Thursday, January 6, 2011

Cutting Down the Highways

It comes as no surprise that many traffic accidents are the result of divided attention.  Look down to change the radio settings and if someone steps out from between parked cars, you’re in trouble.  Many states have made it illegal to talk on a cell phone or text while driving equating them to driving under the influence.  Ohio tried to pass legislation outlawing texting and driving.  Unfortunately this didn’t pass.

Everyday on my migration from work to home I see evidence of texting and driving.  You can too if you look for it.  Watch for the slow but steady drift into another lane combined with the jerky head bob as the driver looks up to confirm he or she is still on the road.  This activity is occasionally punctuated by the texter jerking the car back into its lane.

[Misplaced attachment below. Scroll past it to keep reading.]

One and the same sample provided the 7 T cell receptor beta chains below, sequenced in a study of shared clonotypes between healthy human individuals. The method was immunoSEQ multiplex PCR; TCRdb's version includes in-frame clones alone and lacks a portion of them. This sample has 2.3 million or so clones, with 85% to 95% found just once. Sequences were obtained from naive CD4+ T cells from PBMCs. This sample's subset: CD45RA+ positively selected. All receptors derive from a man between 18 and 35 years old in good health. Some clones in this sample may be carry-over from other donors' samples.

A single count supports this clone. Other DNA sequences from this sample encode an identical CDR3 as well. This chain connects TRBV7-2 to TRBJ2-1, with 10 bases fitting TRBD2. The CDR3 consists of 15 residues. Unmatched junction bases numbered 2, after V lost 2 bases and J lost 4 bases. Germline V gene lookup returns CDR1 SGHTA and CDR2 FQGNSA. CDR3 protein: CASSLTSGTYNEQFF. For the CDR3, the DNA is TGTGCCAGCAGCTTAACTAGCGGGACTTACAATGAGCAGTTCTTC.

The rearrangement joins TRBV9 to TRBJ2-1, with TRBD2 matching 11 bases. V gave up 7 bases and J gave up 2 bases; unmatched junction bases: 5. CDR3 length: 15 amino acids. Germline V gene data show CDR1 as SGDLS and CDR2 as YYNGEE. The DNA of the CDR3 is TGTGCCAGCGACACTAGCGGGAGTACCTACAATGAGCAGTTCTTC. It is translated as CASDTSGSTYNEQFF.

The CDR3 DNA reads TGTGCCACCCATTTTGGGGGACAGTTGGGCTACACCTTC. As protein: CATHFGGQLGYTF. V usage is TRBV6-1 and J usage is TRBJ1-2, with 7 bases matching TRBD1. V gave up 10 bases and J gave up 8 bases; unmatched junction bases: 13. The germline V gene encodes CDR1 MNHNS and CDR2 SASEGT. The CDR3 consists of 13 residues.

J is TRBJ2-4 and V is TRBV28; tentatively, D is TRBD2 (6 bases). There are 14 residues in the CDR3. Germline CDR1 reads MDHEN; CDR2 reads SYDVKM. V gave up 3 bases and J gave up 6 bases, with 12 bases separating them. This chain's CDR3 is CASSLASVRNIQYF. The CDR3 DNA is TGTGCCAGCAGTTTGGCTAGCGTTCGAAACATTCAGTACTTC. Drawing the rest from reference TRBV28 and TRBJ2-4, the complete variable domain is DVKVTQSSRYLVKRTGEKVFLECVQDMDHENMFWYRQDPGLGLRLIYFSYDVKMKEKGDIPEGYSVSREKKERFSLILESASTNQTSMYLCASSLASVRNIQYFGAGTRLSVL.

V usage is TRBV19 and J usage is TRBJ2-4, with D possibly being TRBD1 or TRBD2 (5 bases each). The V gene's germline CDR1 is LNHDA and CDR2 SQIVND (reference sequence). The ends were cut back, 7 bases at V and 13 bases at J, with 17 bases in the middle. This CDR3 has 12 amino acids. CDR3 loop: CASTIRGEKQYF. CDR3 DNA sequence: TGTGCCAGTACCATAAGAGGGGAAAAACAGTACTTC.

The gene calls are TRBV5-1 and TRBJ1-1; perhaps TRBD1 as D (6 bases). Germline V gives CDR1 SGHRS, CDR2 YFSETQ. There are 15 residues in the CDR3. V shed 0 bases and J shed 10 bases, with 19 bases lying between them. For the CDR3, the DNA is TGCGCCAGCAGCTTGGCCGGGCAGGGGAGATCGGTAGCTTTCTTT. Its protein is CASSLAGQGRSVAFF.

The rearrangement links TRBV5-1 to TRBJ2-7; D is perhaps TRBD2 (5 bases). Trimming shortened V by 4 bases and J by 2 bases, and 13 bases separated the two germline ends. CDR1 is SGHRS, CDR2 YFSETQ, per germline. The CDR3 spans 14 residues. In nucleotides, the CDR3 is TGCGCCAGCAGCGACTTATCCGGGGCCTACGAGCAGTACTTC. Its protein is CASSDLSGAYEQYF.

But I saw a topper the other day.  It was a man driving an SUV big enough to have its own zip code with his elbows.  No, he wasn’t handicapped, well not physically at least.  He was holding an orange in his left hand and cutting into it with a knife held in his right hand.  See what I mean about how he might have another type of handicap?

I resisted blowing my horn at him to see if I could get him to cut himself.  I was afraid he’d lose control of his metal juggernaut and kill someone.  He still may have.

My wife just got a new knife.  Free!

She was our local supermarket and they were passing out promotional knives.  I’m not going to tell you who made it; I don’t want to give them any publicity.  It’s called Paring–Partner.  It sports a surgical stainless steel blade so dull that if it was used in surgery you’d have a valid malpractice claim.  It was so dull I’m not sure it isn’t really a spatula.

It's sooo dull and it isn't even sharp!

I probed around with a magnet (this stainless is magnetic) trying to find out if it has a rattail tang.  I think it’s a partial tang blade simply molded in plastic.  It’s made in China, and the retail price is $5.00.  I don’t know if anyone would buy this knife at five, but it does suggest reasons why I have trouble selling good knives.

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